KABUL, Afghanistan 

Afghan Health Minister Ferozuddin Feroz has contracted the COVID-19, as the war-ravaged country sees surge in cases of the virus, officials confirmed on Friday.

Waheedullah Mayar, spokesman for the health ministry, told Anadolu Agency that the minister had symptoms of the coronavirus for the past some days, and got his COVID-19 test result positive on Thursday.

He added: “The health minister’s health is stable, and he is under isolation at his residence.”

The number of coronavirus cases is surging with an upward trajectory, Health Ministry officials have warned. As per official figures, in the past 24 hours, 171 new cases of coronavirus were reported in different provinces, bringing the tally to 3,563.

While two people have died, eight recovered from the virus, raising the country’s total death toll to 106, and the recoveries to 468 people.

Landmine blast kills regional police chief in Afghanistan

Grappling with difficulties to curb the spread of the virus, the war-torn country also struggles to deal with conflicts which continue to claim lives.

A roadside landmine blast in Afghanistan killed police chief of Khost province bordering Pakistan along with his three guards, an official confirmed on Friday.

The country’s interior ministry said in a statement that Col. Syed Ahmad Babazay was martyred in a roadside landmine blast along with three guards as they were on their way to an anti-terrorism operation in the Nadur Shdh Kot at 11 p.m. (1830GMT).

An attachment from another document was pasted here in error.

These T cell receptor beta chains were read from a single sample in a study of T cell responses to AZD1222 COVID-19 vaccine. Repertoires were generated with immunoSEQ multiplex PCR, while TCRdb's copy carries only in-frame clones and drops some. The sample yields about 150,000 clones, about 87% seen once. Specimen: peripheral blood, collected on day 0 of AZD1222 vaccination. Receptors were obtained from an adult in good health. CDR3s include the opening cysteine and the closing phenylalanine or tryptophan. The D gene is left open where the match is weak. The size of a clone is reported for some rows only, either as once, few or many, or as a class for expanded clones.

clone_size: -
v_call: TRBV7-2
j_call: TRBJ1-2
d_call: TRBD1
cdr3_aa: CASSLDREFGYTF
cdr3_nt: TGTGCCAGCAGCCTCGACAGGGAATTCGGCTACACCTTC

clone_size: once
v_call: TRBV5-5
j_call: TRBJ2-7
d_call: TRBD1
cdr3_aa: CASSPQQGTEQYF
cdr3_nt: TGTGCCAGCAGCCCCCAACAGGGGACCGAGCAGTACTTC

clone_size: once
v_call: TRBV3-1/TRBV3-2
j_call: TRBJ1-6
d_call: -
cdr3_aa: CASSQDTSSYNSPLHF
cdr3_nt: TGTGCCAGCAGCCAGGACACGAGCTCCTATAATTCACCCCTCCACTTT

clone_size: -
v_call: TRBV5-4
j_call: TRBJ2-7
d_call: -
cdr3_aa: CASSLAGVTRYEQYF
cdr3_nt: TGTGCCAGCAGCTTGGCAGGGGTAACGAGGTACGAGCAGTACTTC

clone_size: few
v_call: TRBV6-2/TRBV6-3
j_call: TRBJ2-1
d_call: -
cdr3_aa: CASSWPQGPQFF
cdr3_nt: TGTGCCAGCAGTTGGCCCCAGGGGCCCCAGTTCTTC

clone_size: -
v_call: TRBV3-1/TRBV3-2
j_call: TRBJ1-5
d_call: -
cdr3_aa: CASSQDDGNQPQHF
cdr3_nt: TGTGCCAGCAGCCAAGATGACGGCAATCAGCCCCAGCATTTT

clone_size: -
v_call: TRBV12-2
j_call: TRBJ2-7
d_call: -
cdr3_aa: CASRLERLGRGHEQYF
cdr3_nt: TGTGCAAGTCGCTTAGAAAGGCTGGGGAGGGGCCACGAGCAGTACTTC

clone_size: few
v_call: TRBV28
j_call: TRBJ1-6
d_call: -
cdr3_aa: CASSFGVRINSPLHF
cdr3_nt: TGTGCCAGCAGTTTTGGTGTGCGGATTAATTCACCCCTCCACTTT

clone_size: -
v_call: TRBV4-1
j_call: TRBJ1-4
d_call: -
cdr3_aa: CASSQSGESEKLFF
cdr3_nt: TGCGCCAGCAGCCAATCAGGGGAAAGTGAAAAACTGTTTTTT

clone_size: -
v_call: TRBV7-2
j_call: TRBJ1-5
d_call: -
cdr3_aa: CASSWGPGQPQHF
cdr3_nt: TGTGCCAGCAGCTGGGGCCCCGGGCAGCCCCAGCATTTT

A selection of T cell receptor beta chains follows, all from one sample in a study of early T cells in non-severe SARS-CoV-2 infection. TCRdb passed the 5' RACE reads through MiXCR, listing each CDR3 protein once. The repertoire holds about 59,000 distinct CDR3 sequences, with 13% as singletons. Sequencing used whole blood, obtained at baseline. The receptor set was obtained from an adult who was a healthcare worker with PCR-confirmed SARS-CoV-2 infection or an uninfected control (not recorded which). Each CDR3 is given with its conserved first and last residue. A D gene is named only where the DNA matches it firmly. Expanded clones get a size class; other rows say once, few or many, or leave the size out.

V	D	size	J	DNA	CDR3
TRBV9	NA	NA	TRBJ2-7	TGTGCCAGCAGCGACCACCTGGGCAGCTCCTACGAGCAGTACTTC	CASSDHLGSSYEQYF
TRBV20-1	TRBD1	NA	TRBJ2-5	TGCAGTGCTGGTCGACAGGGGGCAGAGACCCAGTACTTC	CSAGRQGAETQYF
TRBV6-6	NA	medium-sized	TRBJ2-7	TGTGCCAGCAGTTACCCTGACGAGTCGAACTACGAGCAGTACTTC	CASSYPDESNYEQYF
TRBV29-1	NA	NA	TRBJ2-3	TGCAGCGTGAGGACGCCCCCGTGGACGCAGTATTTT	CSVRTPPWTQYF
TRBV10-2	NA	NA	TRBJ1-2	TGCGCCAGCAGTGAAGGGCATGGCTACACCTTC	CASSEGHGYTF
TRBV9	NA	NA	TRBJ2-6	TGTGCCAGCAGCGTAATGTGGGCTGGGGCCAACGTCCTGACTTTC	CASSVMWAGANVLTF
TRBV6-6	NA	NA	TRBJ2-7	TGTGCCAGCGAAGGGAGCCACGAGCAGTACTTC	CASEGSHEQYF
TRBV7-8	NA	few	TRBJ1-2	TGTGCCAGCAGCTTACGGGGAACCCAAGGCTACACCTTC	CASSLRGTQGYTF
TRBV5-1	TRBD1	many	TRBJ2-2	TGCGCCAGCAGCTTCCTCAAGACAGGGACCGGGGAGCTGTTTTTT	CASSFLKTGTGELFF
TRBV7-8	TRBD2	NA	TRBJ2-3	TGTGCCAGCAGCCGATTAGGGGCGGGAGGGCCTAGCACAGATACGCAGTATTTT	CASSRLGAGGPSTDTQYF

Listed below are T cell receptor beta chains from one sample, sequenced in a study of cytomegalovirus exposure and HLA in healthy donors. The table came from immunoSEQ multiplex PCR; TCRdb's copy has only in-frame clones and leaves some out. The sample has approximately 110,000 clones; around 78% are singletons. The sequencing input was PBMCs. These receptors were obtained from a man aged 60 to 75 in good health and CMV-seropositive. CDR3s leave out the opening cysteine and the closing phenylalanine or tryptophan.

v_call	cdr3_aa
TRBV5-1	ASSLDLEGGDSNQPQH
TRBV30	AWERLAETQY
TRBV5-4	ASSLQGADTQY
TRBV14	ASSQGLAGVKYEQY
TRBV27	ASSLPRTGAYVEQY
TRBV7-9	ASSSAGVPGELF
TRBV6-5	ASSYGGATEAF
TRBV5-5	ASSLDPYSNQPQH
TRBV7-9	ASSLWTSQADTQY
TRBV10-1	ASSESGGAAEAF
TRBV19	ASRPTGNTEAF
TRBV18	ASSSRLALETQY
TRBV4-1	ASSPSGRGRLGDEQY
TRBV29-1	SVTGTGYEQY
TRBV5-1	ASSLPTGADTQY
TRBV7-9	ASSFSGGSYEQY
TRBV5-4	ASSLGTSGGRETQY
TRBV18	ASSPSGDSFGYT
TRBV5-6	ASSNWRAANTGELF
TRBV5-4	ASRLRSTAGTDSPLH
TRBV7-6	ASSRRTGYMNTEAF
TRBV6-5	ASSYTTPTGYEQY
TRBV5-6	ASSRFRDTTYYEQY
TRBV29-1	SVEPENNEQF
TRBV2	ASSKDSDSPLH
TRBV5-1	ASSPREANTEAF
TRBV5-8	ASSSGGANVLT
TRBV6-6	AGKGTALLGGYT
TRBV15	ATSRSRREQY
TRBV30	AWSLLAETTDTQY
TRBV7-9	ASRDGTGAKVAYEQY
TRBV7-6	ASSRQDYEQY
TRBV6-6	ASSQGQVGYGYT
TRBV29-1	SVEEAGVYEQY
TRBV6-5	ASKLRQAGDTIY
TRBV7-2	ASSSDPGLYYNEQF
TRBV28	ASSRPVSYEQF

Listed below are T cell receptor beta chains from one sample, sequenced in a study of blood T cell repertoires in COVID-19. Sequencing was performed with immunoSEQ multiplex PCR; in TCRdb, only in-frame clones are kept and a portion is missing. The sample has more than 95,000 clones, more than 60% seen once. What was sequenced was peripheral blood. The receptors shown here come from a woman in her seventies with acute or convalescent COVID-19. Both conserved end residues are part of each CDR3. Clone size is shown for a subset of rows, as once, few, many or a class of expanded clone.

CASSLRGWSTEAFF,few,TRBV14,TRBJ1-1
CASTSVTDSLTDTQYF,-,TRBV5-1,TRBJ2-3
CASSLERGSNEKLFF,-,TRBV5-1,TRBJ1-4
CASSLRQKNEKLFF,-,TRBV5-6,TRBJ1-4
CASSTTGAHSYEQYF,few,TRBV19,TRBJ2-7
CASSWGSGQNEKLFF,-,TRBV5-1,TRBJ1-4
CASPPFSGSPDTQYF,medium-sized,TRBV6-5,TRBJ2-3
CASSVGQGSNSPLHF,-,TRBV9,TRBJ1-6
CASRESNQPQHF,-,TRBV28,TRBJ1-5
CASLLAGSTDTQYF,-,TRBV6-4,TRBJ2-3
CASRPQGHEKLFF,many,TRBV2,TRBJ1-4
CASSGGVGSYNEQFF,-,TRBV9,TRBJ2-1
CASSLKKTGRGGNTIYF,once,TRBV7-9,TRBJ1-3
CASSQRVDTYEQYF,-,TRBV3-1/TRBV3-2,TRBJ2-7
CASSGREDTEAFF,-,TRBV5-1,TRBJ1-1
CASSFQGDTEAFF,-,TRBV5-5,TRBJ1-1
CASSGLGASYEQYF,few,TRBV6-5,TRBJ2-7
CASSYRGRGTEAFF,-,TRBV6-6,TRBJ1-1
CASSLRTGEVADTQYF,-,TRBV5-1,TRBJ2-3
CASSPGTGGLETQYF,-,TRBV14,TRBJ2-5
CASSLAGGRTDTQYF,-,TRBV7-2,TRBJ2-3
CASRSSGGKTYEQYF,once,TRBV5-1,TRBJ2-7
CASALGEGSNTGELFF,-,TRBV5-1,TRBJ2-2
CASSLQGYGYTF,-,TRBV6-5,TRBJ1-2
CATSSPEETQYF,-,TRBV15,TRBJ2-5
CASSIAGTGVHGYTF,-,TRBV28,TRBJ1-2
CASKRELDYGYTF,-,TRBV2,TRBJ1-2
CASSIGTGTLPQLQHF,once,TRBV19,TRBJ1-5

There has been no immediate claim of responsibility for the attack.

But the provincial governor of Khost province, Haleem Fidayee has categorically blamed the Taliban insurgents for planting the land mines and killing the police chief.

Afghan interior ministry on Saturday claimed over 1,000 civilians got killed and wounded in attacks by Taliban in a little over two months.

Tariq Aryan, the interior ministry spokesman, told a press conference that in the past 70 days, the Taliban killed 387 civilians while wounding 590 and abducting 200 others. “In response to these attacks, the Afghan forces, while maintaining the posture of defensive offense, killed around 1,400 Taliban,” he added.

This comes as the top US envoy last week urged the warring parties once again to reduce violence and ultimately reach cease-fire. In a series of tweets, Zalmay Khalilzad said the violence from Taliban has generated a violent response from the government forces resulting in “escalatory cycle”, which he described as “complex but inarguably a negative trend that must be reversed’.

“Delay means more civilian losses from Afghans fighting each other when the real war should be Afghans united against COVID-19,” he tweeted.

After originating in China last December, COVID-19 has spread to at least 187 countries and regions. Europe and the US are currently the worst-hit regions.

The global death toll from the pandemic nears 270,000, with total infections over 3.84 million, while recoveries have passed 1.28 million, according to figures compiled by the US’ Johns Hopkins University.

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